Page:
Moreover, the National Highway Traffic Safety Administration (NHTSA) says using a cellphone while driving -- whether hand-held or hands-free -- delays a driver's reactions as much as having a blood-alcohol concentration at the legal limit of 0.08 percent.
To help reverse those statistics, nine states and the District of Columbia have passed laws prohibiting the use of cellphones while driving. However, according to the nonprofit Insurance Institute for Highway Safety, these measures have done little to curb the number of people using their phones while behind the wheel -- or the accidents that result.
“We’ve done studies looking at the laws restricting phone use while driving, and we’ve found that the laws have not reduced crashes,” says Russ Rader, a spokesman for the Insurance Institute for Highway Safety. “Crashes haven’t necessarily increased, but they also haven’t gone down either as laws have been enacted. That’s very curious to us.”
Anxiety outweighs risk
Limayem says he thinks the reason for this imbalance rests with the way cellphone use behind the wheel is perceived and punished. If cellphone use is an addiction -- as previous research has suggested -- he says the best method of treatment would be abstinence and punishment. In cases of obsession and compulsion, that approach may make things even worse.
“What do you see people doing in their cars now? They try to hide their phones when passing police. But they’re still calling and texting,” Limayem says. “And why are they trying to hide it? Simple. The anxiety -- the perception of stress -- is outweighing the perception of risk.”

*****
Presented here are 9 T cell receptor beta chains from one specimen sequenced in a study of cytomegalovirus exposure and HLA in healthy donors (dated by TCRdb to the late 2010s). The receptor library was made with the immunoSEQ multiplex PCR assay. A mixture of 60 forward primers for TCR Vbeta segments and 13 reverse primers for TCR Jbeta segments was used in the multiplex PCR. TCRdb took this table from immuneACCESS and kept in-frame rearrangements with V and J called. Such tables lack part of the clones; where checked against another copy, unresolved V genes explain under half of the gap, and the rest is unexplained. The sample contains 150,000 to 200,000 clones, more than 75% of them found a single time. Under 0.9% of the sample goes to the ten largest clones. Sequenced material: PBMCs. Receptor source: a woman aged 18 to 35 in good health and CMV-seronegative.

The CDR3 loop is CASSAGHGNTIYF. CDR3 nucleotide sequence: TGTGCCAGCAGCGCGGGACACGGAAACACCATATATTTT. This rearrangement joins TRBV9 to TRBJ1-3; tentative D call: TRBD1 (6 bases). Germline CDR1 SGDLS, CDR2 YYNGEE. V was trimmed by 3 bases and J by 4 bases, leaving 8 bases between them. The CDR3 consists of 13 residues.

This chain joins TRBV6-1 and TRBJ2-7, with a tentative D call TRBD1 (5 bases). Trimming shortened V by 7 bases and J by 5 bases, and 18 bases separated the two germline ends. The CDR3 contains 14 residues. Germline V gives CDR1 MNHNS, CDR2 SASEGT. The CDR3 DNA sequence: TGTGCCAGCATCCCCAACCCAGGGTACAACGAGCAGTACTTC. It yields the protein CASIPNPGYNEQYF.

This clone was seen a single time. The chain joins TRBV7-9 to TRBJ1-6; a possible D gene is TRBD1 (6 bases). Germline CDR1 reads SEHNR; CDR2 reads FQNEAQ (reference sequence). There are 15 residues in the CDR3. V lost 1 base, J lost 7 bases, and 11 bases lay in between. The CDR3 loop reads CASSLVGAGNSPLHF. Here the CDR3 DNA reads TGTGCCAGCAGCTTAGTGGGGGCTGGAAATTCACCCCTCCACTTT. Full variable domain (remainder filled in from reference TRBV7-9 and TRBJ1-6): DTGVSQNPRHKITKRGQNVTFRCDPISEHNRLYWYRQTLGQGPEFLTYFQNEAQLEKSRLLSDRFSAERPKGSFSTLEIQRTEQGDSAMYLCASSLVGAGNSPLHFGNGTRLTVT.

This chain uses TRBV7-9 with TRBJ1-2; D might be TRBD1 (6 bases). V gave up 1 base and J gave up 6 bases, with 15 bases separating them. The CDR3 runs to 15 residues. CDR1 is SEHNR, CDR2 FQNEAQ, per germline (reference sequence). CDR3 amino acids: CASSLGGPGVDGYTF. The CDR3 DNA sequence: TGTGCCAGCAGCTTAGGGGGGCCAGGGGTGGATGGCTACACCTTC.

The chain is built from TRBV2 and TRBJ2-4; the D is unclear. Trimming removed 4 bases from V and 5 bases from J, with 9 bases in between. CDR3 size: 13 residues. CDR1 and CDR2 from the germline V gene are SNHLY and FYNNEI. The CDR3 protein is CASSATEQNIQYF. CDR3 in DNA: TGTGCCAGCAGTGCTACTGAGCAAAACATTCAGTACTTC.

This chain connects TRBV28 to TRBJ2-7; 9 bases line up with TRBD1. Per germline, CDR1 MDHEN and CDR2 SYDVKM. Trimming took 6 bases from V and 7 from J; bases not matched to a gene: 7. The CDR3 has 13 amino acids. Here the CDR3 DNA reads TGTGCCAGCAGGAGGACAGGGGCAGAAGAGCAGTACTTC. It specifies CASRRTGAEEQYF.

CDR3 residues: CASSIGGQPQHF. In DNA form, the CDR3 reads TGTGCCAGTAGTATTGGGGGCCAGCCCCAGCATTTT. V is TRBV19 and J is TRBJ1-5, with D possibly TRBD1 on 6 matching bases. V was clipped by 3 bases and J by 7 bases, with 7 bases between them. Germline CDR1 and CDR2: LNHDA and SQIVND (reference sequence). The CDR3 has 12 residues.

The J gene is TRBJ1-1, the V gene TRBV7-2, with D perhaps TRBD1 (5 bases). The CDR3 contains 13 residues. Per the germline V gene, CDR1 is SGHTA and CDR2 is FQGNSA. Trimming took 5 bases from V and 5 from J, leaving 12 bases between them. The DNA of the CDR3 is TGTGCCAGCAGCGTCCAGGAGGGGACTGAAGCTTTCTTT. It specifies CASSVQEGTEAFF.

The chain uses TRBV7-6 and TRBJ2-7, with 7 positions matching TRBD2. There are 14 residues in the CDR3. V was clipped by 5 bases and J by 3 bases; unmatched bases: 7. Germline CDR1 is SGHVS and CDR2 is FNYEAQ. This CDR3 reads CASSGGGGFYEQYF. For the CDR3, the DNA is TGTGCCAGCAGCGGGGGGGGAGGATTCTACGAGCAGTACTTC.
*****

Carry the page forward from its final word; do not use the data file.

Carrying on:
Chuck Cox tends to agree. Cox is senior vice president of strategic and business development for Cellcontrol, a Bluetooth-enabled technology built right into a vehicle’s electronics systems that locks a user’s cellphone as soon as the vehicle begins moving. Even with the emergence of such technologies, Cox says, it’s important to continue studying the underlying psychological factors of the cellphone-behind-the-wheel phenomenon.
“This gets to the core of humanity and our need to constantly connect,” Cox says. “It’s basic pack behavior, and we expect those connections in the vehicle now as well. We don’t tolerate it well when those connections are severed. People, essentially, feel lonely.”
The theory does have its skeptics. Dr. Jay Ashmore is clinical director of the Baylor Regional Medical Center at Plano's Behavioral Health Center. The Texas doctor says that trying to look at this phenomenon through a medical lens overly complicates matters.
|Current distracted driving laws focus on punishment -- in the form of tickets. But some experts question whether that approach actually works.|